Short & Sweet
Moms-to-be who are exposed to traffic-related air pollution during their second trimesters are more likely to have children with decreased lung function at preschool age.
There's a lot to love about the second trimester of pregnancy (goodbye morning sickness!). But according to Medical XPress, a study published online in the journal Thorax links second trimester exposure to benzene and NO2, which are markers of traffic-related pollution, to a higher risk of lung damage in unborn children.
A research team in Spain aimed to look at exposure to air pollutants during specific trimesters of pregnancy and the long-term impact on a developing baby's lung function. Researchers studied 1,295 pregnant women's exposure to benzene and NO2 where they lived. Then, the team measured the lung function of about half of their children, at age 4 1/2 years old.
Children whose mothers were exposed to higher levels of benzene during the second trimester of pregnancy showed a 22 percent higher risk of impaired lung function versus children whose moms lived in less polluted areas.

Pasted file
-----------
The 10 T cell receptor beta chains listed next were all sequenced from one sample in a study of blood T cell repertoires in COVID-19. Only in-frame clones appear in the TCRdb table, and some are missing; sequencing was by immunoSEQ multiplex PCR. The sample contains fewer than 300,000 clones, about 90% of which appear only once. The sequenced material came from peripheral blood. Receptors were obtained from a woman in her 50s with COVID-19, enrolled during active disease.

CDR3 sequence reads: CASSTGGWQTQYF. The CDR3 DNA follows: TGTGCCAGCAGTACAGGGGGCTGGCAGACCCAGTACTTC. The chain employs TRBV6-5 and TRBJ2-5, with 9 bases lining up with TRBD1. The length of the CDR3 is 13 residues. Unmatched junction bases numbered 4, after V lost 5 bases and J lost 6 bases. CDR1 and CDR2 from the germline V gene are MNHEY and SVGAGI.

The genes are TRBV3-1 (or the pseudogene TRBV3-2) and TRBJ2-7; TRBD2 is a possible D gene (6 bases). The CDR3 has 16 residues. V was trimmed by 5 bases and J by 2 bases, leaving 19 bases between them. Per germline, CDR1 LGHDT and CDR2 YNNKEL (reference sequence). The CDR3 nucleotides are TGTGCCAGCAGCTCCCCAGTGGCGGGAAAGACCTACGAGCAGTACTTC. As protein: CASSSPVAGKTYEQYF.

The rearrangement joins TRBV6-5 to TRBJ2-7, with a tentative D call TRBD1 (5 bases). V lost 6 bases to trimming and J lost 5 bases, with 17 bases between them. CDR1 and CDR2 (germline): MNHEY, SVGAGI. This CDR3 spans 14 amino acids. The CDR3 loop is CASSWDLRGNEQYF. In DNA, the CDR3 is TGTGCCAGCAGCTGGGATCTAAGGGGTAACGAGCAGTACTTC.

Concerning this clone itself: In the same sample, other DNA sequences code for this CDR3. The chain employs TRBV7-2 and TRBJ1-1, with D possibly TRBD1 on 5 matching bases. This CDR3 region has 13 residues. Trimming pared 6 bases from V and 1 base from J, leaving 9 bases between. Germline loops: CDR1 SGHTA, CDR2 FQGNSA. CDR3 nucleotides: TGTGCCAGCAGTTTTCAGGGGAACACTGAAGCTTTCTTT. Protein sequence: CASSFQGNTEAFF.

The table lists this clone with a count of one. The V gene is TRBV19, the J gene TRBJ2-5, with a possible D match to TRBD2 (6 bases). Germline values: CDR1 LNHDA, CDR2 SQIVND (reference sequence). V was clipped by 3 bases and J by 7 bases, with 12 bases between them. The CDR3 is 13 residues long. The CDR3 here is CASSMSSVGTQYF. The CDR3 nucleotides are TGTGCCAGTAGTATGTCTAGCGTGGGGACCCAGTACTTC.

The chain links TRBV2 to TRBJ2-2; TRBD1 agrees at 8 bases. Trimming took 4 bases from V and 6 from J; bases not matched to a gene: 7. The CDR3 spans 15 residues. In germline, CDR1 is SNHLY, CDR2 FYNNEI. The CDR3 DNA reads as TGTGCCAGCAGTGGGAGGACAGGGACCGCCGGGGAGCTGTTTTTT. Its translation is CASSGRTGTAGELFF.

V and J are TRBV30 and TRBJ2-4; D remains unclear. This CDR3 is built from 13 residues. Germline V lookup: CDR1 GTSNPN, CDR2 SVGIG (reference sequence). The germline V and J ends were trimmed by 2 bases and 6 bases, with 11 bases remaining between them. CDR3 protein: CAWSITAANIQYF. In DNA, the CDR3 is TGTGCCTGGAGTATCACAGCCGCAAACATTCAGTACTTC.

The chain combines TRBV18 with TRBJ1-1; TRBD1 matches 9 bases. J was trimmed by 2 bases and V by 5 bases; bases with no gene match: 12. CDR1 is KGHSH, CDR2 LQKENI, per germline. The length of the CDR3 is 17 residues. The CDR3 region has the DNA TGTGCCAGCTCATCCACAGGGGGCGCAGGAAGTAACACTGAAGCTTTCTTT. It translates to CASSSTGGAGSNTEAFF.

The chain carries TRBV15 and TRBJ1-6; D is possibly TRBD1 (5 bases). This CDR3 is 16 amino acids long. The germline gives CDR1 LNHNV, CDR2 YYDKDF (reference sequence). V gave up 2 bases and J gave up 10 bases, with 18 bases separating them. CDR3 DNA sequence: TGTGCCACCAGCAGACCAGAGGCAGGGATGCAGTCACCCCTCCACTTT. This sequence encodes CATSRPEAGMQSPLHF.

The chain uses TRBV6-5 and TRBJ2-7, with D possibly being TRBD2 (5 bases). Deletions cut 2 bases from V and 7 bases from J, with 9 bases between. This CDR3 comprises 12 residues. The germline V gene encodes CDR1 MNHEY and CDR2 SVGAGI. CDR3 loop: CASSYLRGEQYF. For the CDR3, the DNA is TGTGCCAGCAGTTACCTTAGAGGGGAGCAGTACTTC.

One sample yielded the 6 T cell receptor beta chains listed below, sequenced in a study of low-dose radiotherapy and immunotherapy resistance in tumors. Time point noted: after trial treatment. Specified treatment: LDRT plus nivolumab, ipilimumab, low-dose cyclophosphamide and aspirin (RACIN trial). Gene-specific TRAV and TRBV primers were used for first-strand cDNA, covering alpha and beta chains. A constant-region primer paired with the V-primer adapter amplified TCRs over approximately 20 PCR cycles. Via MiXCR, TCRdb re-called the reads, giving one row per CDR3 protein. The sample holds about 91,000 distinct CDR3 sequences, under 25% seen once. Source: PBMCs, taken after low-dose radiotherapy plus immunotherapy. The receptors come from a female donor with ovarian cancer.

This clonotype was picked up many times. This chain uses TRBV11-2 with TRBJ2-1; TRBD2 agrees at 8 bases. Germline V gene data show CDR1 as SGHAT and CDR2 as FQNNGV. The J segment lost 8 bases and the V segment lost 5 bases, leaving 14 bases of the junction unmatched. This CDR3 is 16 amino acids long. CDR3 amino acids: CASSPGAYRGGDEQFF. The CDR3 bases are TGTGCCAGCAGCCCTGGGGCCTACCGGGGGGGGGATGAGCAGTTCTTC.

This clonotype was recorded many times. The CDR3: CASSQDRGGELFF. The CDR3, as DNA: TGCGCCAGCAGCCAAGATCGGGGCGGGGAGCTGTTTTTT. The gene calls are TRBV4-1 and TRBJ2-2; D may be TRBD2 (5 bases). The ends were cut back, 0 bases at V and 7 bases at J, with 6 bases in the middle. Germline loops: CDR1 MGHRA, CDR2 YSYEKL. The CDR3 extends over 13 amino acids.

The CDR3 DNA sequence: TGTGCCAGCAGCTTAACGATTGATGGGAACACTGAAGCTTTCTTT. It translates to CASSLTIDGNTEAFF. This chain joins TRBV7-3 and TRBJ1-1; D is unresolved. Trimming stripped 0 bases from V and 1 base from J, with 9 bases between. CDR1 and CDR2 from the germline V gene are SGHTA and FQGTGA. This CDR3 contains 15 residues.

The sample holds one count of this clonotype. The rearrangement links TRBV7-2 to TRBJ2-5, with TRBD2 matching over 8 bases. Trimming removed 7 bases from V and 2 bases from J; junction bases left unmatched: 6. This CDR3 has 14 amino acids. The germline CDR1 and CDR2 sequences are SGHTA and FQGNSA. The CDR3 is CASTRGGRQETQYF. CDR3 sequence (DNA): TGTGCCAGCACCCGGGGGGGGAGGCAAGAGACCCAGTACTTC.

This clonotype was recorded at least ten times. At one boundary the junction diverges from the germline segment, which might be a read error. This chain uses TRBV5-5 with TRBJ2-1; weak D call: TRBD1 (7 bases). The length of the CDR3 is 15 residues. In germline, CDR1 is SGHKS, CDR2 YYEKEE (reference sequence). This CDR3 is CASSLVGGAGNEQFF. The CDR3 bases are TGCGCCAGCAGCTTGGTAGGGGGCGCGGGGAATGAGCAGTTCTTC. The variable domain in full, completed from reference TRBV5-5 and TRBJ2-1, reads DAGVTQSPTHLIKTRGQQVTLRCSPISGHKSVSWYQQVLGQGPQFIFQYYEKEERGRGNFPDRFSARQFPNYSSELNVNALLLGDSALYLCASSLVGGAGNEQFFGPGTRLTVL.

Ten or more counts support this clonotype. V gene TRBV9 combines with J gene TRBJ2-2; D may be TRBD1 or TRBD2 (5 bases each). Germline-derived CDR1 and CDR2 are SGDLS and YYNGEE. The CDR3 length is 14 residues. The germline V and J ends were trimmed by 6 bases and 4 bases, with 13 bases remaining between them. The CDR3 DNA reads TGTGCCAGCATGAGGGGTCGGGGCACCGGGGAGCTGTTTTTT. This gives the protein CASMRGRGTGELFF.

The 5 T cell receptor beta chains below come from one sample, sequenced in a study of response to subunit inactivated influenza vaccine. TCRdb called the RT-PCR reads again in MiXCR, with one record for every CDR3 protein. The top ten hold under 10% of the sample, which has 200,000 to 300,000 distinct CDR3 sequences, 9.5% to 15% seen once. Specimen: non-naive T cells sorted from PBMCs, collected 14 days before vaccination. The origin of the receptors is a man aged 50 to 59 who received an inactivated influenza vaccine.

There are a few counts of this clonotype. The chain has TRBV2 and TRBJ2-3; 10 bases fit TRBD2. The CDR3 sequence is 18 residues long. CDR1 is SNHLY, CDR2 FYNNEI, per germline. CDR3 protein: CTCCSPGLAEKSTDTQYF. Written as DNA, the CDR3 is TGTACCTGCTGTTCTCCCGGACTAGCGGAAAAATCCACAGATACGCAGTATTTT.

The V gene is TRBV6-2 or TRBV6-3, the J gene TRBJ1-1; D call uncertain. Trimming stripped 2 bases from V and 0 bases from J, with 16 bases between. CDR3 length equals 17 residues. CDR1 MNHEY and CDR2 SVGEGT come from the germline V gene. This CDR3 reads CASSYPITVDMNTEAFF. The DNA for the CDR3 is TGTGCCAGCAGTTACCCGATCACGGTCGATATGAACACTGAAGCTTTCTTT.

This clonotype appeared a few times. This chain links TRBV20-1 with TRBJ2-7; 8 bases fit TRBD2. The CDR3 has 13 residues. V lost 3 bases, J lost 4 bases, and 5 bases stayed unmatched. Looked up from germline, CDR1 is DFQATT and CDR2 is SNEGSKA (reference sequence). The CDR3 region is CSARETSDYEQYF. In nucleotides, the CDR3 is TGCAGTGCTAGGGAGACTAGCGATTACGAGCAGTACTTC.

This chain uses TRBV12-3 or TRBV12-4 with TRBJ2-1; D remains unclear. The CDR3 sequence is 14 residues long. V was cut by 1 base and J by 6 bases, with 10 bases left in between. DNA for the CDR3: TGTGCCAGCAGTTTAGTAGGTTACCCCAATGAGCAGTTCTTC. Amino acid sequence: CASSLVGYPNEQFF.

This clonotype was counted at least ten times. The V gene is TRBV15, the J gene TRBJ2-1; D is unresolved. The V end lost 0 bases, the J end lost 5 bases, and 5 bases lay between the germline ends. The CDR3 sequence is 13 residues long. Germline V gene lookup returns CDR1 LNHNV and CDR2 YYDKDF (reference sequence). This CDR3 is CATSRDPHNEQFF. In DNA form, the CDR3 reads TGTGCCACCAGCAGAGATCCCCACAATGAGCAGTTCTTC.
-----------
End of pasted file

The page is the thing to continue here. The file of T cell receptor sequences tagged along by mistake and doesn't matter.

Children whose mothers were exposed to higher levels of NO2 during the second trimester showed a 30 percent higher risk of impaired lung function than children whose moms lived in less polluted areas.
Contrary to what one might expect, exposure to air pollution in infancy and during the first few years of life did not seem to be correlated to decreased lung function at preschool age.
"Public policies to reduce exposure to traffic-related air pollution may avoid harmful effects on lung development and function with substantial public health benefits," the study authors say.
So if you live in a high-traffic area and are pregnant, consider contacting your Congressional representative to learn how you can help efforts to reduce air pollution.